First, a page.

News

Story by Visitor Staff

If you’re trying to grow your online ministry, you may run into a crisis and need to act fast before the news spreads.

“The digital age has brought about a few realities that have impacted how we handle a crisis,” says Celeste Ryan Blyden, vice president for Strategic Communication and Public Relations for the Columbia Union Conference. “Social media has redefined
the term ‘breaking news’ because while it is happening, people have their cells phones going, recording video or are on Facebook Live. They will take you to the event or situation in real time.”

In the Center for Online Evangelism podcast, Blyden shares tips on how your organization can prepare for potential crises in our changing world.

 

Lake Nelson Adventist Academy Choir

Story by Vanessa Guerrero (’19)

For the past 11 years, Lake Nelson Adventist Academy (LNAA) students, staff, parents, churches and friends have banded together to help those in need by offering benefit concerts, organized as part of a gospel celebration during Black History Month. This year, LNAA student artists, vocalists, instrumentalists and guests dedicated their skills to a worthy cause for the 11th annual Gospel Benefit Concert.

Reginald Alexander, publishing associate for AEC

Story by LaTasha Hewitt

Reginald Alexander, publishing associate at the Allegheny East Conference and a member of the Pine Forge (Pa.) church, has had cardiac sarcoidosis— a heart condition—since he was young. After two pacemakers, complete heart blockage and having limited cardiac output, his doctor declared that he needed a heart transplant. Alexander checked into the John Hopkins Hospital (Md.) in September 2018 to await a transplant.

Southeast Church of Cleveland

Story by Bryant Smith

The youth of the Southeast church in Cleveland recently had the opportunity to make a difference. Members Angel and Ed Howard discovered that many times police officers cannot take a formal lunch because of their duties. Wanting to help, Angel came up with the idea to deliver snacks to the officers. She mentioned it to fellow member Tonyia Williams who agreed the youth could participate.

In his book, The 7 Habits of Highly Effective People, author Stephen R. Covey promoted a principle to be considered by every leader and organization. It was called “First Things First.” Through this idea, he advocated for leaders to focus on what would advance the mission of an organization. “Putting first things first means organizing and executing around your most important priorities,” Covey wrote. “It is living and being driven by the principles you value most, not by the agendas and forces surrounding you.”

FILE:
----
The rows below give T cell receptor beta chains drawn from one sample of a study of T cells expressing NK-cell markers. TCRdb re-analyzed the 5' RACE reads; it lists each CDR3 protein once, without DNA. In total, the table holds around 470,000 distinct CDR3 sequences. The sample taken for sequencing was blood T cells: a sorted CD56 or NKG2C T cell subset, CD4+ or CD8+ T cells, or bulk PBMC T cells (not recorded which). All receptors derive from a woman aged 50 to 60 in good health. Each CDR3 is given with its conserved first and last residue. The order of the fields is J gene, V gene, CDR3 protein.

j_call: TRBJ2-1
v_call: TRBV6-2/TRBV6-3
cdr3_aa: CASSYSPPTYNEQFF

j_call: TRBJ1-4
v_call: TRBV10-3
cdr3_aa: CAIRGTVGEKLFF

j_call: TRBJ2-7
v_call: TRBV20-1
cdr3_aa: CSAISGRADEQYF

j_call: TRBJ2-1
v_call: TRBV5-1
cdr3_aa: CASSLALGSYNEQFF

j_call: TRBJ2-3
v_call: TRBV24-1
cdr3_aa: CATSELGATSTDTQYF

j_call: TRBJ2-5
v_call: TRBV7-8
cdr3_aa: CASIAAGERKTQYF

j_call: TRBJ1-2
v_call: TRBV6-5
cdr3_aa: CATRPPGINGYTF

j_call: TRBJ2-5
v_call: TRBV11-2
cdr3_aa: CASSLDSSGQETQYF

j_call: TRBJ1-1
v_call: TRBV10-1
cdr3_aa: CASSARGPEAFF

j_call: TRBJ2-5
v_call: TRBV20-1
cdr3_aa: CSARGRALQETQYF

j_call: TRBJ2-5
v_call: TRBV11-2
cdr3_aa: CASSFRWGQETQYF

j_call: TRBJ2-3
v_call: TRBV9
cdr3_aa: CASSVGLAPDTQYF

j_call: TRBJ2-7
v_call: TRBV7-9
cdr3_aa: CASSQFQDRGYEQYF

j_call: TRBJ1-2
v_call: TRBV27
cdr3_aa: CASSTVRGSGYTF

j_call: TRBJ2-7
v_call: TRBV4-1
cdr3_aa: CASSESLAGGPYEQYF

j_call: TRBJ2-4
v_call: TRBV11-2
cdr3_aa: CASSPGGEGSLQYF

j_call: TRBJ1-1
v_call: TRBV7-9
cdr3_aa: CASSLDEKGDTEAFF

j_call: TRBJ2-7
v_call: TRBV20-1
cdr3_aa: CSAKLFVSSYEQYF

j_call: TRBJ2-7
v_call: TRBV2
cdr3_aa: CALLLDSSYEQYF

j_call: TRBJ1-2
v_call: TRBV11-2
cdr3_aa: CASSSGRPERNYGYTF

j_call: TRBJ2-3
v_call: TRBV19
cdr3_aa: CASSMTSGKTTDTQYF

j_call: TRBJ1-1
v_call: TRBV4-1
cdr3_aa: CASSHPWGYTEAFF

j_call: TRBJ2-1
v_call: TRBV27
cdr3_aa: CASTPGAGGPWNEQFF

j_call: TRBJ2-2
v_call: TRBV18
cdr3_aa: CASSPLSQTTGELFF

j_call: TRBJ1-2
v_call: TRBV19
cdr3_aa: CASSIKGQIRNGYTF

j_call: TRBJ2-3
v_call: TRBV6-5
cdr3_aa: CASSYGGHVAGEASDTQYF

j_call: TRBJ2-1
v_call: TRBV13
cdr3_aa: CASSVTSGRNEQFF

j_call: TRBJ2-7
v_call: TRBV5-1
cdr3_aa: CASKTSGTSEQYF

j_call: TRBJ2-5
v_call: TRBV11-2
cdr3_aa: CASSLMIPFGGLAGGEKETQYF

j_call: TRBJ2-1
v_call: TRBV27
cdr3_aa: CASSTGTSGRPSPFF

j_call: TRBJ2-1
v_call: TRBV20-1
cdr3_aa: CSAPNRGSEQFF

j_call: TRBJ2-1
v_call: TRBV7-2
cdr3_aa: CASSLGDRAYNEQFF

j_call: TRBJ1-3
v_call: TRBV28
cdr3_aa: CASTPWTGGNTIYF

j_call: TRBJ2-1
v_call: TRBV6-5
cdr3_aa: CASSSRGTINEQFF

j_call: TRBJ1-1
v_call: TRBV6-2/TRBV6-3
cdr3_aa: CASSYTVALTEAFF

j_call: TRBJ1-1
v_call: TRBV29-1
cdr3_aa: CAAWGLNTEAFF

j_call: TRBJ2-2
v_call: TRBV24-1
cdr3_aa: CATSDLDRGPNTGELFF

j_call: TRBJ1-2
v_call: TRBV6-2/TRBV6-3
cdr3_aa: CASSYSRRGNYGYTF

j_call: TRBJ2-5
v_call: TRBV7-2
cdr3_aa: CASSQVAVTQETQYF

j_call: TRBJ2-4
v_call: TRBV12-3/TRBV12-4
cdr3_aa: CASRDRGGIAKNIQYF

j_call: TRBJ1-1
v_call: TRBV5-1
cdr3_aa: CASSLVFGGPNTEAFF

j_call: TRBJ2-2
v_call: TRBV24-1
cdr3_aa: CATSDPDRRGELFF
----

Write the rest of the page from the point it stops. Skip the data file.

Mountain View Pastors pray during Transformational Evangelism. Photo by Brian Tagalog

Story by V. Michelle Bernard / Photos by Brian Tagalog

Are Revelation Seminars outdated? Do we need to totally change our worship styles? Should we be working with churches of other denominations? What does it really mean to be a disciple? Some 200 pastors from around the Columbia Union Conference discussed these questions and more this past week at the union’s Transformational Evangelism conference at the Sheraton Hotel in Columbia, Md.

Ryan Comeau, associate pastor at Hagerstown, accepts an award for the Christ Con project. Photo by Brian Tagalog

Story by V. Michelle Bernard / Photos by Brian Tagalog

One of the highlights of Transformation Evangelism, Columbia Union Conference’s recent event for pastors in Columbia, Md., included the awarding of $20,500 to young adult evangelism projects planned and run by local young adults.

A committee comprised of young adults chose the three finalists prior to the event. Conference attendees voted on Monday evening, determing the prize amounts for each project.

By Christina Keresoma

Kettering Adventist HealthCare, based in Dayton, Ohio, recently celebrated the opening of its new operations command center, powered by TeleTracking software, which helps coordinate patient flow throughout the system.

“The network operations command center’s mission is to care for the over 20,000 patient admissions and transfers every month by maximizing the efficiency of patient movement to get them quick access to the care that they need,” explains Nancy Pook, M.D., medical director of the command center. “This will allow our physicians, nurses and care teams to focus on patients while the center works to facilitate the movement of patients to the right place, the right bed, the right time—the first time.”